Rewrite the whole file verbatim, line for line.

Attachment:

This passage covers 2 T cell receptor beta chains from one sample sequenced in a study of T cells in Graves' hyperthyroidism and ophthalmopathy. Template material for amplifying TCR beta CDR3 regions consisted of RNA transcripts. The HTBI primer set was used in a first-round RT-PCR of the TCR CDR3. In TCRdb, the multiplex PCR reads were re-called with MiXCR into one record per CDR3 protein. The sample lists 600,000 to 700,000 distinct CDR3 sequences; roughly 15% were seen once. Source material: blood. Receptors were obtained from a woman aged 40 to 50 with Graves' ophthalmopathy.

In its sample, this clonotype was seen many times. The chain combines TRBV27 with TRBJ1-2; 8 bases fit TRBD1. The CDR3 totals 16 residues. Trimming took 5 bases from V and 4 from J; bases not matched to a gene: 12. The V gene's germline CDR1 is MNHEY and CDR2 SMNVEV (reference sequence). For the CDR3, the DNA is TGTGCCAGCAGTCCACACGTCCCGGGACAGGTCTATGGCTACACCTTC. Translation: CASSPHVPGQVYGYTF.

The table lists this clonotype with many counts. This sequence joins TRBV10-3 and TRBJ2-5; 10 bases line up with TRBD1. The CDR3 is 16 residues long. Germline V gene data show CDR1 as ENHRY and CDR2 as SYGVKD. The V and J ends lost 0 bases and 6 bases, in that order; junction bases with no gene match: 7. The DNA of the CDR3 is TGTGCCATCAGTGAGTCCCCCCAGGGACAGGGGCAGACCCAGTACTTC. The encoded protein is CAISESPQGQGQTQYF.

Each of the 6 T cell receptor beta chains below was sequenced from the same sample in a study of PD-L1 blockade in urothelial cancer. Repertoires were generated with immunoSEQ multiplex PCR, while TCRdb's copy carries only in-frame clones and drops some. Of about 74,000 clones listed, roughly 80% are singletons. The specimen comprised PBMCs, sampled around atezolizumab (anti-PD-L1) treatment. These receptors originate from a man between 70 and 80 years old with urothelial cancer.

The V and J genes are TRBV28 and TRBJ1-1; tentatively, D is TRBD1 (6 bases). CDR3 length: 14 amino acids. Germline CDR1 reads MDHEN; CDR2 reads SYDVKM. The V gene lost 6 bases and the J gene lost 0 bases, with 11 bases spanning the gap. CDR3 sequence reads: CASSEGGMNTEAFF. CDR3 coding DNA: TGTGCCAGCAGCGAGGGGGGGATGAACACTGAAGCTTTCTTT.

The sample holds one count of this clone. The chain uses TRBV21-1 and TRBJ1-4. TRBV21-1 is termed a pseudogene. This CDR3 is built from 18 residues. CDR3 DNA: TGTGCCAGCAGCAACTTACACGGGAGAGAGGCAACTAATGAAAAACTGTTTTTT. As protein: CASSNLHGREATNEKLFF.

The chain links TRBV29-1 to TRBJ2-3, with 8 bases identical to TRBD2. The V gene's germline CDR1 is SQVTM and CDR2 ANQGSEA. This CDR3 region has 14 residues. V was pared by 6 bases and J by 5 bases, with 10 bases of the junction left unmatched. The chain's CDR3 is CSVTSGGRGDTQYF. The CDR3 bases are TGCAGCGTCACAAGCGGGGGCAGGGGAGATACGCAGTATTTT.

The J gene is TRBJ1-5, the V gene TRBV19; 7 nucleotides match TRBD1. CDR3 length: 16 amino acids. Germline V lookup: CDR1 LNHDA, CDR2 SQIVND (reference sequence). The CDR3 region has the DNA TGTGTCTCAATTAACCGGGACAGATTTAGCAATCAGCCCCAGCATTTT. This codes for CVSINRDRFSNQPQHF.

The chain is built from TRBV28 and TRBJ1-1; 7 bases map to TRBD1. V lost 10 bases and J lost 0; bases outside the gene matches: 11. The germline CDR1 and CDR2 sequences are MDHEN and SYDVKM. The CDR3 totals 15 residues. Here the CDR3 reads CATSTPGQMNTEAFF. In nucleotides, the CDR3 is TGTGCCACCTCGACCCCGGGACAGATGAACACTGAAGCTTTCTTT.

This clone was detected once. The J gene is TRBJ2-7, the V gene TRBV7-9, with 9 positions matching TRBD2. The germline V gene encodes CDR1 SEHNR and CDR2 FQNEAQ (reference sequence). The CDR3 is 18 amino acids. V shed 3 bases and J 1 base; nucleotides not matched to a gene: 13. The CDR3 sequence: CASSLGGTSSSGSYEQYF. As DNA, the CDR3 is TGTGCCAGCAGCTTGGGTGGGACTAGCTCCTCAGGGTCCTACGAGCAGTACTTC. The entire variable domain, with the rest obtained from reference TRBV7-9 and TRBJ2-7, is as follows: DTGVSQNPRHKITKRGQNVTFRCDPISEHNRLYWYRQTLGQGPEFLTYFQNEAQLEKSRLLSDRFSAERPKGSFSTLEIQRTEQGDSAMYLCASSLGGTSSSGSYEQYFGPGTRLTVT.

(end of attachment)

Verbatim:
This passage covers 2 T cell receptor beta chains from one sample sequenced in a study of T cells in Graves' hyperthyroidism and ophthalmopathy. Template material for amplifying TCR beta CDR3 regions consisted of RNA transcripts. The HTBI primer set was used in a first-round RT-PCR of the TCR CDR3. In TCRdb, the multiplex PCR reads were re-called with MiXCR into one record per CDR3 protein. The sample lists 600,000 to 700,000 distinct CDR3 sequences; roughly 15% were seen once. Source material: blood. Receptors were obtained from a woman aged 40 to 50 with Graves' ophthalmopathy.

In its sample, this clonotype was seen many times. The chain combines TRBV27 with TRBJ1-2; 8 bases fit TRBD1. The CDR3 totals 16 residues. Trimming took 5 bases from V and 4 from J; bases not matched to a gene: 12. The V gene's germline CDR1 is MNHEY and CDR2 SMNVEV (reference sequence). For the CDR3, the DNA is TGTGCCAGCAGTCCACACGTCCCGGGACAGGTCTATGGCTACACCTTC. Translation: CASSPHVPGQVYGYTF.

The table lists this clonotype with many counts. This sequence joins TRBV10-3 and TRBJ2-5; 10 bases line up with TRBD1. The CDR3 is 16 residues long. Germline V gene data show CDR1 as ENHRY and CDR2 as SYGVKD. The V and J ends lost 0 bases and 6 bases, in that order; junction bases with no gene match: 7. The DNA of the CDR3 is TGTGCCATCAGTGAGTCCCCCCAGGGACAGGGGCAGACCCAGTACTTC. The encoded protein is CAISESPQGQGQTQYF.

Each of the 6 T cell receptor beta chains below was sequenced from the same sample in a study of PD-L1 blockade in urothelial cancer. Repertoires were generated with immunoSEQ multiplex PCR, while TCRdb's copy carries only in-frame clones and drops some. Of about 74,000 clones listed, roughly 80% are singletons. The specimen comprised PBMCs, sampled around atezolizumab (anti-PD-L1) treatment. These receptors originate from a man between 70 and 80 years old with urothelial cancer.

The V and J genes are TRBV28 and TRBJ1-1; tentatively, D is TRBD1 (6 bases). CDR3 length: 14 amino acids. Germline CDR1 reads MDHEN; CDR2 reads SYDVKM. The V gene lost 6 bases and the J gene lost 0 bases, with 11 bases spanning the gap. CDR3 sequence reads: CASSEGGMNTEAFF. CDR3 coding DNA: TGTGCCAGCAGCGAGGGGGGGATGAACACTGAAGCTTTCTTT.

The sample holds one count of this clone. The chain uses TRBV21-1 and TRBJ1-4. TRBV21-1 is termed a pseudogene. This CDR3 is built from 18 residues. CDR3 DNA: TGTGCCAGCAGCAACTTACACGGGAGAGAGGCAACTAATGAAAAACTGTTTTTT. As protein: CASSNLHGREATNEKLFF.

The chain links TRBV29-1 to TRBJ2-3, with 8 bases identical to TRBD2. The V gene's germline CDR1 is SQVTM and CDR2 ANQGSEA. This CDR3 region has 14 residues. V was pared by 6 bases and J by 5 bases, with 10 bases of the junction left unmatched. The chain's CDR3 is CSVTSGGRGDTQYF. The CDR3 bases are TGCAGCGTCACAAGCGGGGGCAGGGGAGATACGCAGTATTTT.

The J gene is TRBJ1-5, the V gene TRBV19; 7 nucleotides match TRBD1. CDR3 length: 16 amino acids. Germline V lookup: CDR1 LNHDA, CDR2 SQIVND (reference sequence). The CDR3 region has the DNA TGTGTCTCAATTAACCGGGACAGATTTAGCAATCAGCCCCAGCATTTT. This codes for CVSINRDRFSNQPQHF.

The chain is built from TRBV28 and TRBJ1-1; 7 bases map to TRBD1. V lost 10 bases and J lost 0; bases outside the gene matches: 11. The germline CDR1 and CDR2 sequences are MDHEN and SYDVKM. The CDR3 totals 15 residues. Here the CDR3 reads CATSTPGQMNTEAFF. In nucleotides, the CDR3 is TGTGCCACCTCGACCCCGGGACAGATGAACACTGAAGCTTTCTTT.

This clone was detected once. The J gene is TRBJ2-7, the V gene TRBV7-9, with 9 positions matching TRBD2. The germline V gene encodes CDR1 SEHNR and CDR2 FQNEAQ (reference sequence). The CDR3 is 18 amino acids. V shed 3 bases and J 1 base; nucleotides not matched to a gene: 13. The CDR3 sequence: CASSLGGTSSSGSYEQYF. As DNA, the CDR3 is TGTGCCAGCAGCTTGGGTGGGACTAGCTCCTCAGGGTCCTACGAGCAGTACTTC. The entire variable domain, with the rest obtained from reference TRBV7-9 and TRBJ2-7, is as follows: DTGVSQNPRHKITKRGQNVTFRCDPISEHNRLYWYRQTLGQGPEFLTYFQNEAQLEKSRLLSDRFSAERPKGSFSTLEIQRTEQGDSAMYLCASSLGGTSSSGSYEQYFGPGTRLTVT.